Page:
Mike Florio of Pro Football Talk and KSDK’s Corey Miller, reported that St. Louis’ lawsuit against the NFL will go to trial on January 10th, 2022 after the Missouri Court of Appeals denied the NFL’s last-minute effort to summarily dismiss the lawsuit, pending a settlement between the parties. This trial date is significant because less than a month later, Stan Kroenke’s gem, SOFI Stadium, hosts Super Bowl LVI. Stan Kroenke owns the Rams, and is public enemy #1 in St. Louis. He relocated the Rams from St. Louis to Los Angeles, and nearly five years later, Kroenke and the NFL are being relocated back to St. Louis for trial after they exhausted all options to show there is not a triable fact or enough factual evidence for a trial.
From the first filing for a motion to dismiss, the local media outlets in St. Louis kept reporting every action taken during the discovery process. Mike Florio from Pro Football Talk and Seth Wickersham, investigative reporter for ESPN were the only national reporters until September, when there became a possibility (now almost a certainty) the NFL could face a jury trial in a former team’s market. The NFL filed motions for venue changes to motions for this case to be heard at the Missouri Appellate level and Supreme Court level. They got desperate and filed an emergency writ to dismiss the case earlier this afternoon, as reported by Corey Miller, Dan Wallach, among others.
Seth Wickersham reported a settlement offer had been made; St. Louis rejected it. There are rumors that a possible expansion team could be offered to St. Louis, first reported by Mike Florio. The NFL is desperate because they did not believe St. Louis had the evidence to take this case, first filed in 2017, to trial. Nearly five years after St. Louis lost the Rams on January 12th, 2016, the NFL’s litigation team will head to a St. Louis courthouse because they pursued greener pastures, in the form of money, in Los Angeles.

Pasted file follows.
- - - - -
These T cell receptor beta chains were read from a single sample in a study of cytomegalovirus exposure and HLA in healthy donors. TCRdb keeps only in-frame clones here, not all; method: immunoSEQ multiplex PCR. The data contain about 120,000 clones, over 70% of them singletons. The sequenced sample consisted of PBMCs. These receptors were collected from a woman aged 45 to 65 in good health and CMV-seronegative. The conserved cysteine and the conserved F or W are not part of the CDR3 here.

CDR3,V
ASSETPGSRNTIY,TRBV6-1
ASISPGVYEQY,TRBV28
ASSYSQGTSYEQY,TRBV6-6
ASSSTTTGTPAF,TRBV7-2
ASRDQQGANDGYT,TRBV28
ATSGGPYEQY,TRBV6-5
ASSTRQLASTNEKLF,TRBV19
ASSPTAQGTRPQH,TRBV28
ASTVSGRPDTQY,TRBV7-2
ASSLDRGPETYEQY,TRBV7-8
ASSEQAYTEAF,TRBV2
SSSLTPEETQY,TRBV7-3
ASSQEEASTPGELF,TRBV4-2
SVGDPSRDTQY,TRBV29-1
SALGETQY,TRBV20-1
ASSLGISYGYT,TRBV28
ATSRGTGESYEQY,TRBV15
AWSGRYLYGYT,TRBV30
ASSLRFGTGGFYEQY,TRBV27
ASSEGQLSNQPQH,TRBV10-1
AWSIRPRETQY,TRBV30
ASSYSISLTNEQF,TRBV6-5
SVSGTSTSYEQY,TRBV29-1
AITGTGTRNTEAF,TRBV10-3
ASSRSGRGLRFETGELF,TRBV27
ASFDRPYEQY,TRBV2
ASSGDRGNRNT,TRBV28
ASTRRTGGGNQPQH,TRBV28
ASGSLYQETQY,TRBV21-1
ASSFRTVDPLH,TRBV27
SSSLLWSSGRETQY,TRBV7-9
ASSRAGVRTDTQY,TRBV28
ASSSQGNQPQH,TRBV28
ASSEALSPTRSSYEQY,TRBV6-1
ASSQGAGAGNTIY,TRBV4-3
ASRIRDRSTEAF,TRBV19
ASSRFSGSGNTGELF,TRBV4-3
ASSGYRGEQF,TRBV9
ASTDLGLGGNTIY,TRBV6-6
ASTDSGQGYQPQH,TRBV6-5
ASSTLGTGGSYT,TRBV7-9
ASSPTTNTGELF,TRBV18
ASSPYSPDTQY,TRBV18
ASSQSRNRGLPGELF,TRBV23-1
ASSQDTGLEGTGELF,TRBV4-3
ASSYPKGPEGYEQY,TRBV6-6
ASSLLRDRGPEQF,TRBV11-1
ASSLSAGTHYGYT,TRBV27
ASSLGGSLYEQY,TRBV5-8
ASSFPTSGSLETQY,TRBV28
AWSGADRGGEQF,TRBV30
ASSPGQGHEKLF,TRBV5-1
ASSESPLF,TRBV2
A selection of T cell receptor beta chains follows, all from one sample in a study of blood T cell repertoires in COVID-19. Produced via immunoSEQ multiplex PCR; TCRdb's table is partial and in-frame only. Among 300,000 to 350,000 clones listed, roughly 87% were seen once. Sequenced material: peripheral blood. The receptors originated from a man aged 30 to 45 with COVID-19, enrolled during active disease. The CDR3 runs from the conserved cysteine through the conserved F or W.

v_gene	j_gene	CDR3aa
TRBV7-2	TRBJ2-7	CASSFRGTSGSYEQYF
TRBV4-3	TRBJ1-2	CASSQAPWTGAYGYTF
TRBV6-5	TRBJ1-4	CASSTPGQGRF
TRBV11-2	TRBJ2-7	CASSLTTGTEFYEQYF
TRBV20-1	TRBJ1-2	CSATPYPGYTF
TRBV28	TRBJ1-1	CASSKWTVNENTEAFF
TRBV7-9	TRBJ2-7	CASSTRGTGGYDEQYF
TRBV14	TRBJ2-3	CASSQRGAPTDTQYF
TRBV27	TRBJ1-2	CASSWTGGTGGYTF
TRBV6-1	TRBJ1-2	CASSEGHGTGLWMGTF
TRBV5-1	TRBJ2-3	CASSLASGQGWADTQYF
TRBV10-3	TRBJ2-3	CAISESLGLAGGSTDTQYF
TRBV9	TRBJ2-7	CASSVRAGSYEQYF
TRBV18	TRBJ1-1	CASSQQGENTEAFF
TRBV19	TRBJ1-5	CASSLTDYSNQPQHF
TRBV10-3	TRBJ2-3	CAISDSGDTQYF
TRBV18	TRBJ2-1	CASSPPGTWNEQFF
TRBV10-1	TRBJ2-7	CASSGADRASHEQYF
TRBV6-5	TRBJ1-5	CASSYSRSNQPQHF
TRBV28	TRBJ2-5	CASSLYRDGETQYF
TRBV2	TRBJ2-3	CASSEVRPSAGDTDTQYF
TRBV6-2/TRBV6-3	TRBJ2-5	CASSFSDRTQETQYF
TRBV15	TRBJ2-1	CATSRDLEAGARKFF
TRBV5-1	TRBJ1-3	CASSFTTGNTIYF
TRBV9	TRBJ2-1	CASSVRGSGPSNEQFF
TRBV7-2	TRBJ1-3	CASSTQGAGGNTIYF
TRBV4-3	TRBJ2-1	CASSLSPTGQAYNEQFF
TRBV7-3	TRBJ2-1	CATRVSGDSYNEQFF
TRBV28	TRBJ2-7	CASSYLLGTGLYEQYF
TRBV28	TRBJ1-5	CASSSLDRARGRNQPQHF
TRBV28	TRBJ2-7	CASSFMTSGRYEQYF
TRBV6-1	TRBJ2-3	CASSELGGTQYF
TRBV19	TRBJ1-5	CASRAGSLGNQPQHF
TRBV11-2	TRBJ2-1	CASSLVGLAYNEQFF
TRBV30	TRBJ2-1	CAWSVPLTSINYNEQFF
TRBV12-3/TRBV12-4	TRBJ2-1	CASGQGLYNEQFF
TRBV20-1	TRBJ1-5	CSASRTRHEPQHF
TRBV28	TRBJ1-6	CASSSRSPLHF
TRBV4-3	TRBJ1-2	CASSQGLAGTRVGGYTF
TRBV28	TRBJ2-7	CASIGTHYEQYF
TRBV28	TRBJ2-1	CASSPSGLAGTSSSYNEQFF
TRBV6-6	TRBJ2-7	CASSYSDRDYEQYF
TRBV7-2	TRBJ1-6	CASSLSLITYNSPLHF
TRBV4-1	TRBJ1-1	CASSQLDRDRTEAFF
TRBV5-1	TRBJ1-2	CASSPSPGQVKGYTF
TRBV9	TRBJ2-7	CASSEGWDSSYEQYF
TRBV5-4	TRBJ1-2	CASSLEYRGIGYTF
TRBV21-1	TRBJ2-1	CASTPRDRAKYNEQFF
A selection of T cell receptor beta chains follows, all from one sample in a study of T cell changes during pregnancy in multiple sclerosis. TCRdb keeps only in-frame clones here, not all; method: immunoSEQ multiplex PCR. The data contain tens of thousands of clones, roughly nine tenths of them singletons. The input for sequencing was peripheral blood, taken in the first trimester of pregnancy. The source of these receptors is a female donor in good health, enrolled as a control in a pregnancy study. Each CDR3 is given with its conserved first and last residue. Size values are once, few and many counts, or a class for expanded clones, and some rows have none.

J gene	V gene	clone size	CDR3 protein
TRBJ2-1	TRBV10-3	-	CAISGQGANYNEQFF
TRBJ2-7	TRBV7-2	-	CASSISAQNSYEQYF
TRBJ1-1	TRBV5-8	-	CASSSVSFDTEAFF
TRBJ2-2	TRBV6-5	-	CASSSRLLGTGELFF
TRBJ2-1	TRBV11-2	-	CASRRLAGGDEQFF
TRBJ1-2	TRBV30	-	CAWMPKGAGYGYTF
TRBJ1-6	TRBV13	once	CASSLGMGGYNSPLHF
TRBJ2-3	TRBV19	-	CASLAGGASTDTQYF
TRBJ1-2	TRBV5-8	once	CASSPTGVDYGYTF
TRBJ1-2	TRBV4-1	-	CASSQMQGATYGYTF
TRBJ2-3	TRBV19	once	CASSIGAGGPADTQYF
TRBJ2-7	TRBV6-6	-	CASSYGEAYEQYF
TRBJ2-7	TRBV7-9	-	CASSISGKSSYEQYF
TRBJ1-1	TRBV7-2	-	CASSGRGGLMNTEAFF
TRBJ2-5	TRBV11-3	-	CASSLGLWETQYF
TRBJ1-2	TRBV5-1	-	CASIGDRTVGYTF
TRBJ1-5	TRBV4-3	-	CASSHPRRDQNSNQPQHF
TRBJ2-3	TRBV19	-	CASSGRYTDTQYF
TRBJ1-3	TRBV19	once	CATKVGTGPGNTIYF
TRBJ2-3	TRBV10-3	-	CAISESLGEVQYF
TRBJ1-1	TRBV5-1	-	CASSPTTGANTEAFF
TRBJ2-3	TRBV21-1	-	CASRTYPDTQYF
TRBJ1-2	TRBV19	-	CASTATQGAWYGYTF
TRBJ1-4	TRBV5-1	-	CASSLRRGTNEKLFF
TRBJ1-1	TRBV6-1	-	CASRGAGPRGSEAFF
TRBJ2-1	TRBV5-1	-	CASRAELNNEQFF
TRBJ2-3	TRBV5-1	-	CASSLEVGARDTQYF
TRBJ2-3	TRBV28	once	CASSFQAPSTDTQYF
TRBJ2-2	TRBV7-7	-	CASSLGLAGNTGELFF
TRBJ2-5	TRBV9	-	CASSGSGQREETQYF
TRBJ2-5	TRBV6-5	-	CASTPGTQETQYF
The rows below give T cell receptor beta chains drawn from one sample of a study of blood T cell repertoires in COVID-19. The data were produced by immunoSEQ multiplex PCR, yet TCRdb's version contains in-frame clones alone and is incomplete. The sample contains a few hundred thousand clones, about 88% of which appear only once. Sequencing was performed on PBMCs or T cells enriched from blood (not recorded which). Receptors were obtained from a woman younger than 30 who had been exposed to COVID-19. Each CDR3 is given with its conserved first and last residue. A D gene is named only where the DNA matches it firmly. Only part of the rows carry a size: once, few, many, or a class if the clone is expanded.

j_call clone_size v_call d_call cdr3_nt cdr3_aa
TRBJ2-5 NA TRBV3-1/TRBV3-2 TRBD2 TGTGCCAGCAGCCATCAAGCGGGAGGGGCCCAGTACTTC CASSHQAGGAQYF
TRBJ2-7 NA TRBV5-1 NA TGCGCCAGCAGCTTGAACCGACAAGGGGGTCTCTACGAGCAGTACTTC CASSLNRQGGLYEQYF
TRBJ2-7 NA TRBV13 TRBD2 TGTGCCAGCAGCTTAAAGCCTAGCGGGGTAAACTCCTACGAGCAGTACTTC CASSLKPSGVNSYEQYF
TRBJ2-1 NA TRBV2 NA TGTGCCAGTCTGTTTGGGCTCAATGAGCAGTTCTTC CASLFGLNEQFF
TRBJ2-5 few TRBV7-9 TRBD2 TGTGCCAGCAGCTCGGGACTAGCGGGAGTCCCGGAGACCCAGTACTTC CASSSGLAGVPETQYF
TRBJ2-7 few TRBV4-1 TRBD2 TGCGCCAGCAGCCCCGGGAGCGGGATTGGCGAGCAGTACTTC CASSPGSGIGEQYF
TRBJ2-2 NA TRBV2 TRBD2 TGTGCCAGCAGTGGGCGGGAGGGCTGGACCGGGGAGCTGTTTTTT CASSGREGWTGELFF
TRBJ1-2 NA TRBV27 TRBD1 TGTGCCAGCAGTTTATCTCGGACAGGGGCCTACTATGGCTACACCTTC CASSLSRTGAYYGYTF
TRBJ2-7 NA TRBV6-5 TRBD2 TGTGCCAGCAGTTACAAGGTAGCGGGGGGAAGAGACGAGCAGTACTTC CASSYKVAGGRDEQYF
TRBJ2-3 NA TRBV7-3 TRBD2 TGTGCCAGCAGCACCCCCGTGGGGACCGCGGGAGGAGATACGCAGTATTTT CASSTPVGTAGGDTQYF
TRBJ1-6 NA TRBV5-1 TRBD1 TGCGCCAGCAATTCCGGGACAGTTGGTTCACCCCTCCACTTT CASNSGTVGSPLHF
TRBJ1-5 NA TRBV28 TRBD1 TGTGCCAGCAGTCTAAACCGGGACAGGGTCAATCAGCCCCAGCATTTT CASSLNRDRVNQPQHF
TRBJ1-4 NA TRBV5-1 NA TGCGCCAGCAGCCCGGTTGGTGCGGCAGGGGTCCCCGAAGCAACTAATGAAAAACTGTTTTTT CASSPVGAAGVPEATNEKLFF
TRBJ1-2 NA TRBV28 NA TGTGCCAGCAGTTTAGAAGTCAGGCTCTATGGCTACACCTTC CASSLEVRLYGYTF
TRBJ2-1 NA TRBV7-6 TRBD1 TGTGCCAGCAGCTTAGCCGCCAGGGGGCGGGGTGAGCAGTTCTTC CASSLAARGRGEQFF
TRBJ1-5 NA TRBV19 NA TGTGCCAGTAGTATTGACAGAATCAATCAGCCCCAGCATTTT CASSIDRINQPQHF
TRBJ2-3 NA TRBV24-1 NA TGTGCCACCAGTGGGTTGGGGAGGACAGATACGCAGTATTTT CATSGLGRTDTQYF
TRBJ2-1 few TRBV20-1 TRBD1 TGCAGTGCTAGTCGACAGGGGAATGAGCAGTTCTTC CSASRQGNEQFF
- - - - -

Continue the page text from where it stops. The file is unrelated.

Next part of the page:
When Stan Kroenke bought the Rams in 2010, he told the local media he would do everything possible to keep the Rams in St. Louis, but they could read the tea leaves. In 2012, Jeff Fisher was hired as the Rams head coach. On Tim Mckernan’s podcast, “The Tim Mckernan Show,” Fisher revealed he was told about the possibility the team would move after he exited the interview. Jeff Fisher previously coached the Houston Oilers, and assisted with their relocation to Tennessee to become the Titans. Stan Kroenke had the coach he needed to help with the relocation.
Earlier this year, Joel Currier and Ben Frederickson of the St. Louis Post Dispatch revealed Kroenke and the NFL conducted secret phone calls about viable land in the Los Angeles area that was big enough and could be a potential site for a stadium as early as 2013. These articles mention NFL Commissioner Roger Goodell deflecting questions from the media about a return to Los Angeles at his Super Bowl XLVIII press conference. In 2014, Rams COO Kevin Demoff told St. Louis media outlets the land Kroenke bought near Los Angeles, in Inglewood, was not for a football stadium. Lies were everywhere beneath the surface.
As reported by the St. Louis Post Dispatch staff, St. Louis had belief they could keep the Rams. This belief led to the St. Louis’ aldermen board vote, which led to the approved stadium proposal for an open-air stadium on the Mississippi riverfront, with a naming rights deal from National Car Rental. It was smoke to cover the NFL’s fraudulent acts towards St. Louis.
Multiple St. Louis Post Dispatch stories revealed St. Louis paid nearly $20 million for a proposed stadium in 2015-2016. St. Louisans were still paying off the $600 million used to construct and finance the Dome. Nearly five years later, it has come full circle. In 69 days, pending a settlement between the parties, opening statements will be made in St. Louis.
Alex Patterson is a 3L at Thomas M. Cooley Law School in Lansing, Michigan. He played football for seventeen years as an offensive and defensive lineman. He graduated from Lindenwood University-Belleville in 2018 with a Bachelor's in Sports Management. He can be followed on Twitter @alpatt71.